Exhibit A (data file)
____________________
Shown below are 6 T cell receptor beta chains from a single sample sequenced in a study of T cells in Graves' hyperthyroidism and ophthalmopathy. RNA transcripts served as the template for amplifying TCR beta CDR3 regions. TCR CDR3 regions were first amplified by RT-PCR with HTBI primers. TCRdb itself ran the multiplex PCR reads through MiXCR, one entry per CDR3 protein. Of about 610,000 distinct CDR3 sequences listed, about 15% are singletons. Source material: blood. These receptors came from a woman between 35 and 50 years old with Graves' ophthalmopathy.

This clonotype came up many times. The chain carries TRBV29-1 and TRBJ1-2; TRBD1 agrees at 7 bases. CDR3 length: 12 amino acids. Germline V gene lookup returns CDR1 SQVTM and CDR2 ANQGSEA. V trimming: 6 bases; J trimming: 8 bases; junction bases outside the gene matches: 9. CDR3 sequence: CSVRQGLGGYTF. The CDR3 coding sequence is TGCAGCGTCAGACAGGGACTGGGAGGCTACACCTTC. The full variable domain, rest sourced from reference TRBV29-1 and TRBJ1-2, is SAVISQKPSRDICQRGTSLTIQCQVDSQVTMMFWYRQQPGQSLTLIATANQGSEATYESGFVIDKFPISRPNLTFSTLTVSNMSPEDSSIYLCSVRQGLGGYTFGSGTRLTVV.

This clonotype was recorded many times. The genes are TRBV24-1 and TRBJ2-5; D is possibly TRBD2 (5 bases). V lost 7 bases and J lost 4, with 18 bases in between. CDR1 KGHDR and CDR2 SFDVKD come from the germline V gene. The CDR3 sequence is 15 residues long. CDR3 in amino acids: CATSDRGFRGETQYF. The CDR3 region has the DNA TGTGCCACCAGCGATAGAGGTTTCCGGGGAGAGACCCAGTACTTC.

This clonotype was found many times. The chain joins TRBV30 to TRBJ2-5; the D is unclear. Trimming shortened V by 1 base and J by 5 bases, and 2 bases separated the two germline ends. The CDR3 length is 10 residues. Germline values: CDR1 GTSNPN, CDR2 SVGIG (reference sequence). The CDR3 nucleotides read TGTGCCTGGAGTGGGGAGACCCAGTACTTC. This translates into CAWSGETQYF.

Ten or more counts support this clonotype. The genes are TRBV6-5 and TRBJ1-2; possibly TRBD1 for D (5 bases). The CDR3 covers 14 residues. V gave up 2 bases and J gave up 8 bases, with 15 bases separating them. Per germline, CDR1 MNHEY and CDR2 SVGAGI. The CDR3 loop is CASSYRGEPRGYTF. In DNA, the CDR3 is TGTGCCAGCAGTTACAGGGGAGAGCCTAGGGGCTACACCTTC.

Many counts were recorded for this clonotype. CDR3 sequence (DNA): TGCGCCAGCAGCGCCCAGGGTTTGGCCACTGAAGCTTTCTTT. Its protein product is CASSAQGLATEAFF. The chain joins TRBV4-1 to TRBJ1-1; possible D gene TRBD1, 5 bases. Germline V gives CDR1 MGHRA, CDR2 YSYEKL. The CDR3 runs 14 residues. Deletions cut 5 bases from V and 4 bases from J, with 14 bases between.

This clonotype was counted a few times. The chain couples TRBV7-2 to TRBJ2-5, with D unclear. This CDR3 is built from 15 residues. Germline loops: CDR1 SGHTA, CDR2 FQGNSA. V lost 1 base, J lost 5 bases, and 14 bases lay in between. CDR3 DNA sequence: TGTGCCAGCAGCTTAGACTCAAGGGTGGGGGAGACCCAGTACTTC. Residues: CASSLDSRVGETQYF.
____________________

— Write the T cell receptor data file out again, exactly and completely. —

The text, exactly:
Shown below are 6 T cell receptor beta chains from a single sample sequenced in a study of T cells in Graves' hyperthyroidism and ophthalmopathy. RNA transcripts served as the template for amplifying TCR beta CDR3 regions. TCR CDR3 regions were first amplified by RT-PCR with HTBI primers. TCRdb itself ran the multiplex PCR reads through MiXCR, one entry per CDR3 protein. Of about 610,000 distinct CDR3 sequences listed, about 15% are singletons. Source material: blood. These receptors came from a woman between 35 and 50 years old with Graves' ophthalmopathy.

This clonotype came up many times. The chain carries TRBV29-1 and TRBJ1-2; TRBD1 agrees at 7 bases. CDR3 length: 12 amino acids. Germline V gene lookup returns CDR1 SQVTM and CDR2 ANQGSEA. V trimming: 6 bases; J trimming: 8 bases; junction bases outside the gene matches: 9. CDR3 sequence: CSVRQGLGGYTF. The CDR3 coding sequence is TGCAGCGTCAGACAGGGACTGGGAGGCTACACCTTC. The full variable domain, rest sourced from reference TRBV29-1 and TRBJ1-2, is SAVISQKPSRDICQRGTSLTIQCQVDSQVTMMFWYRQQPGQSLTLIATANQGSEATYESGFVIDKFPISRPNLTFSTLTVSNMSPEDSSIYLCSVRQGLGGYTFGSGTRLTVV.

This clonotype was recorded many times. The genes are TRBV24-1 and TRBJ2-5; D is possibly TRBD2 (5 bases). V lost 7 bases and J lost 4, with 18 bases in between. CDR1 KGHDR and CDR2 SFDVKD come from the germline V gene. The CDR3 sequence is 15 residues long. CDR3 in amino acids: CATSDRGFRGETQYF. The CDR3 region has the DNA TGTGCCACCAGCGATAGAGGTTTCCGGGGAGAGACCCAGTACTTC.

This clonotype was found many times. The chain joins TRBV30 to TRBJ2-5; the D is unclear. Trimming shortened V by 1 base and J by 5 bases, and 2 bases separated the two germline ends. The CDR3 length is 10 residues. Germline values: CDR1 GTSNPN, CDR2 SVGIG (reference sequence). The CDR3 nucleotides read TGTGCCTGGAGTGGGGAGACCCAGTACTTC. This translates into CAWSGETQYF.

Ten or more counts support this clonotype. The genes are TRBV6-5 and TRBJ1-2; possibly TRBD1 for D (5 bases). The CDR3 covers 14 residues. V gave up 2 bases and J gave up 8 bases, with 15 bases separating them. Per germline, CDR1 MNHEY and CDR2 SVGAGI. The CDR3 loop is CASSYRGEPRGYTF. In DNA, the CDR3 is TGTGCCAGCAGTTACAGGGGAGAGCCTAGGGGCTACACCTTC.

Many counts were recorded for this clonotype. CDR3 sequence (DNA): TGCGCCAGCAGCGCCCAGGGTTTGGCCACTGAAGCTTTCTTT. Its protein product is CASSAQGLATEAFF. The chain joins TRBV4-1 to TRBJ1-1; possible D gene TRBD1, 5 bases. Germline V gives CDR1 MGHRA, CDR2 YSYEKL. The CDR3 runs 14 residues. Deletions cut 5 bases from V and 4 bases from J, with 14 bases between.

This clonotype was counted a few times. The chain couples TRBV7-2 to TRBJ2-5, with D unclear. This CDR3 is built from 15 residues. Germline loops: CDR1 SGHTA, CDR2 FQGNSA. V lost 1 base, J lost 5 bases, and 14 bases lay in between. CDR3 DNA sequence: TGTGCCAGCAGCTTAGACTCAAGGGTGGGGGAGACCCAGTACTTC. Residues: CASSLDSRVGETQYF.